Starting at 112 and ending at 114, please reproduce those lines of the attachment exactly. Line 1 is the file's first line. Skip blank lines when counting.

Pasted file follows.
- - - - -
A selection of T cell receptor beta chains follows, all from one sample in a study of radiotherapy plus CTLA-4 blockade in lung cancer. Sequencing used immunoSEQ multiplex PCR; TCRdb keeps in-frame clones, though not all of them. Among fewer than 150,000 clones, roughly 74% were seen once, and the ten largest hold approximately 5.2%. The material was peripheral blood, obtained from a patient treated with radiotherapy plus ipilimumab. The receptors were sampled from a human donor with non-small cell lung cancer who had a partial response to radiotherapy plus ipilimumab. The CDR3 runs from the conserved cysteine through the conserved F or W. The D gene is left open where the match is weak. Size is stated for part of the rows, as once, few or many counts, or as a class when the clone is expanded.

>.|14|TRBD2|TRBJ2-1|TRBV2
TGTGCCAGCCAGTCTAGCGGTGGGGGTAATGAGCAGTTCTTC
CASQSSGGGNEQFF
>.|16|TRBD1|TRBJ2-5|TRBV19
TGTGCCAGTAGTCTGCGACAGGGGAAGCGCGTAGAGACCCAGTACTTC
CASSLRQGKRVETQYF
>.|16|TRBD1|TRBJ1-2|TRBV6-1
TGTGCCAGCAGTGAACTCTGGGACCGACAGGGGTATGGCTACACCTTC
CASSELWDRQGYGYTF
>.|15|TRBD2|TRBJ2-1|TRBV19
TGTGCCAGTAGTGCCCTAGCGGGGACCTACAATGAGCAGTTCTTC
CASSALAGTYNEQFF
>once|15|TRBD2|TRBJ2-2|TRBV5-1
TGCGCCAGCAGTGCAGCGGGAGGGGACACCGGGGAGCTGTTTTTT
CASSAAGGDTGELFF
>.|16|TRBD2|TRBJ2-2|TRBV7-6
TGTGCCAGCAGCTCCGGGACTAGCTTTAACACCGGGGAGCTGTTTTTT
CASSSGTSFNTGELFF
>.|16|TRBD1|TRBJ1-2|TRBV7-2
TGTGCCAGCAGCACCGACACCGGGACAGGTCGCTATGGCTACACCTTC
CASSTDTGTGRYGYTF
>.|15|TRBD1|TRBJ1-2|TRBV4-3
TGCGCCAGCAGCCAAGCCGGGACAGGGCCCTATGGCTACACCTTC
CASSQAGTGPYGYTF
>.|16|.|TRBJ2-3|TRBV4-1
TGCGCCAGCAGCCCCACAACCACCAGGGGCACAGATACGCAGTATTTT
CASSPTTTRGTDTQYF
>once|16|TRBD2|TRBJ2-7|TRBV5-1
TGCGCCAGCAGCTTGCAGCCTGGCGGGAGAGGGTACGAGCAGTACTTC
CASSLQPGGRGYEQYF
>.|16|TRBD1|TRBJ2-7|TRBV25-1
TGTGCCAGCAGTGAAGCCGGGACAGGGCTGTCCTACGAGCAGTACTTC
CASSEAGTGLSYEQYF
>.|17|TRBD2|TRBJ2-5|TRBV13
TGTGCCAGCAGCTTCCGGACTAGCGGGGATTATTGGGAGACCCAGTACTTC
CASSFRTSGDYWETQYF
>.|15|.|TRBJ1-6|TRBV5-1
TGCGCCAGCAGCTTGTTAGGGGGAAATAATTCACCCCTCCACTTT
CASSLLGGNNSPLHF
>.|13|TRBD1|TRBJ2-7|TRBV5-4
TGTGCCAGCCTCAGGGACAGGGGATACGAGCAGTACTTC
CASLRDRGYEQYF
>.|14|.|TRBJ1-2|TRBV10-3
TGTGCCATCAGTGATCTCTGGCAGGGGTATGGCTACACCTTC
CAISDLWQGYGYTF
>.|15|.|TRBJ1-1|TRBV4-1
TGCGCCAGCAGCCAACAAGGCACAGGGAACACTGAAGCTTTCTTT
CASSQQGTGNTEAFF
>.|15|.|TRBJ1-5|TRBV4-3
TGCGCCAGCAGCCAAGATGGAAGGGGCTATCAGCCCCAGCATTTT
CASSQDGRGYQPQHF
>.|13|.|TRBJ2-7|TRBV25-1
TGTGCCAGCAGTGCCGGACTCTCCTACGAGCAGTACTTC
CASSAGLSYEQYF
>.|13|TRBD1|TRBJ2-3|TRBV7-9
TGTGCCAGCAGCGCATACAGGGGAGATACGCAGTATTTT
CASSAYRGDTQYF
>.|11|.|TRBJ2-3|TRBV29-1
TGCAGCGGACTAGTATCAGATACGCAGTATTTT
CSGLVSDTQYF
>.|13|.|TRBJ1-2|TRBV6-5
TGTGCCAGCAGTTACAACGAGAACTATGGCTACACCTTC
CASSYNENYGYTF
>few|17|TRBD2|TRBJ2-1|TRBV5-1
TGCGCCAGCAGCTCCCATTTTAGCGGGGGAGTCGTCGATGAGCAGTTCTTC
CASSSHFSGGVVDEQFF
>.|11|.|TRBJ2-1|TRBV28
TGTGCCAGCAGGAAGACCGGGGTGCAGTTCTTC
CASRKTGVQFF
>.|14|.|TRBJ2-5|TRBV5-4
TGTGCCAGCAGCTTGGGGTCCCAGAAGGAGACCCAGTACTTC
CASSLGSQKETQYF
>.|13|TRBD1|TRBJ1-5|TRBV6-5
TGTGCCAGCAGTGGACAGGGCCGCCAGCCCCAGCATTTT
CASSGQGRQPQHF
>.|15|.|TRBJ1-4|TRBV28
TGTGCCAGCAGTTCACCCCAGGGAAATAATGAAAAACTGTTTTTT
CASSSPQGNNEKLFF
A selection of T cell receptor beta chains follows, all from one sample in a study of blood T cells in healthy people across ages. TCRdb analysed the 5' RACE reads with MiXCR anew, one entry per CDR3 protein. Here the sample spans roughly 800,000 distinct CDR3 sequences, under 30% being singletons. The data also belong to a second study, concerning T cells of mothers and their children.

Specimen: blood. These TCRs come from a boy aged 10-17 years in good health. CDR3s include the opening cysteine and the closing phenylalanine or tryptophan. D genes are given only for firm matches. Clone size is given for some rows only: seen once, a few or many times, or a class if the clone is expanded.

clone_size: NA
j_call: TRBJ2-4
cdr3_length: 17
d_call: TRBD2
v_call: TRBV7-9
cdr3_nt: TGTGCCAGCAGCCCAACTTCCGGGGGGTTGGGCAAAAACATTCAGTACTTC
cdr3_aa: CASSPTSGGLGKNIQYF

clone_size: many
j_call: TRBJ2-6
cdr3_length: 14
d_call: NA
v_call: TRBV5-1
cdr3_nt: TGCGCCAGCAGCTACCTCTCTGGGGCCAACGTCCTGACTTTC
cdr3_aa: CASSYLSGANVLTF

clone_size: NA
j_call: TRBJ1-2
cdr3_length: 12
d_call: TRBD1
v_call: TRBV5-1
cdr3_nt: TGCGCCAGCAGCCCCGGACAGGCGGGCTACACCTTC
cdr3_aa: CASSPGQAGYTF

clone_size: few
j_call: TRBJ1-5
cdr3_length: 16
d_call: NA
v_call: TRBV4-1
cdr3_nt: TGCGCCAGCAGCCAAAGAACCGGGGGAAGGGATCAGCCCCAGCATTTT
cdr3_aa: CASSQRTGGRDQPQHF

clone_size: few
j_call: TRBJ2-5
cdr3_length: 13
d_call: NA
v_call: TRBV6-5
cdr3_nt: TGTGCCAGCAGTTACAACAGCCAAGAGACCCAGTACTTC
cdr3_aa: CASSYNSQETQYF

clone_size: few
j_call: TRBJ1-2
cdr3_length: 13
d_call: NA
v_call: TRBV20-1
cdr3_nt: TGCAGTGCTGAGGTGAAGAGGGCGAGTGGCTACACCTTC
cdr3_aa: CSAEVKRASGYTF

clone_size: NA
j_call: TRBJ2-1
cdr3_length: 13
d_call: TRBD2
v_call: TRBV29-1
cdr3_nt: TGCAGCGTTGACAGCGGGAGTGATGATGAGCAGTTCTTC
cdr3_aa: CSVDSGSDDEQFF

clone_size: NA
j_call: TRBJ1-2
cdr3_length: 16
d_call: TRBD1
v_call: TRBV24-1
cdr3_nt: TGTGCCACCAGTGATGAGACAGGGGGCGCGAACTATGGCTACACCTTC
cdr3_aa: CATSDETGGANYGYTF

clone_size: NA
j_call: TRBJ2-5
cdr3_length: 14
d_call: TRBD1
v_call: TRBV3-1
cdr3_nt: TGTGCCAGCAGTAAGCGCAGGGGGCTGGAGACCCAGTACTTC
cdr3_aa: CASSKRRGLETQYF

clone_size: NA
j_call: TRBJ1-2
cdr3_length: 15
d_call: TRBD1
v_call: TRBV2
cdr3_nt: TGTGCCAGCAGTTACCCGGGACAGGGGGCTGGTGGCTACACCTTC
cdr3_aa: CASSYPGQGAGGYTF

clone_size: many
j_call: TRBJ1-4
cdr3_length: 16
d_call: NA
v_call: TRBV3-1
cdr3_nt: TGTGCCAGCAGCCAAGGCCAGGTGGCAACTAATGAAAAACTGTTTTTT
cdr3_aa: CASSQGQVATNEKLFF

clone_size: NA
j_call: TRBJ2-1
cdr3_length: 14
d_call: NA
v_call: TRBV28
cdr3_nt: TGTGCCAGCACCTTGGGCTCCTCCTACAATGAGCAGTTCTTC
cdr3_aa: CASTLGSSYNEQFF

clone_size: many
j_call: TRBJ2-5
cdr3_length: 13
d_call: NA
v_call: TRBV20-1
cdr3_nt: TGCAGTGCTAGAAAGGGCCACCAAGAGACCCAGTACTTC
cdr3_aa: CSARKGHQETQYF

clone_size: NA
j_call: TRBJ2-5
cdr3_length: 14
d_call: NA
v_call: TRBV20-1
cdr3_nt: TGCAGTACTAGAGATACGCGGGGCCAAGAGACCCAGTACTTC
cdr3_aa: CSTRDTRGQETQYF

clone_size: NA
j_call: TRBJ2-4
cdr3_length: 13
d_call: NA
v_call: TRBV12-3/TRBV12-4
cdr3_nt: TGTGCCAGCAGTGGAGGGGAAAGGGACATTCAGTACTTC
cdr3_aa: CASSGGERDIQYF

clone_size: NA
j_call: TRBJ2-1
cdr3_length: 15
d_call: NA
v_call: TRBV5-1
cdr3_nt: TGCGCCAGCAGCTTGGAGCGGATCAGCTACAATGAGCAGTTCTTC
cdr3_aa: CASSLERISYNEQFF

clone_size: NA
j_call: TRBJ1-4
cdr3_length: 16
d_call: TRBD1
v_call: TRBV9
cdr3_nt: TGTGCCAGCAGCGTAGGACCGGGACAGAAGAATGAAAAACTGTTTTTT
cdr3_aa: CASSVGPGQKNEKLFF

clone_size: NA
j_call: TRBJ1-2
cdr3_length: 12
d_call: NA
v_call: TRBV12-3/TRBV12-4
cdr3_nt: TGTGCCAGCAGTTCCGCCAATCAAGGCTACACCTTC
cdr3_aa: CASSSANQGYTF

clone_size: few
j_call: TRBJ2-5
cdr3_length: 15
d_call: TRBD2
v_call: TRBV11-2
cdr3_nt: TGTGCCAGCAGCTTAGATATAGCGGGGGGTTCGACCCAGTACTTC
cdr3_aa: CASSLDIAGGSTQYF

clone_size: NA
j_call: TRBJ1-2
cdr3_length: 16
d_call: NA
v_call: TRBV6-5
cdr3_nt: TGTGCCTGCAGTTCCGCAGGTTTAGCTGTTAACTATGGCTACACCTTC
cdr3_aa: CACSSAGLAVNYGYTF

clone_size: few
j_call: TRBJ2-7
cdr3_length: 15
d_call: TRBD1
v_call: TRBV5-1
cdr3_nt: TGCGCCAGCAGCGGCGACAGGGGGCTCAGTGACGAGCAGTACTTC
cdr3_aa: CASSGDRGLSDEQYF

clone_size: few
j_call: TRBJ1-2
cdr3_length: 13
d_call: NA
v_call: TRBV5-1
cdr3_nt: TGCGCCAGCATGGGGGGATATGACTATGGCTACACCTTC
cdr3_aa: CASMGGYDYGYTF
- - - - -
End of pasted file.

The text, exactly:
cdr3_length: 13
d_call: NA
v_call: TRBV6-5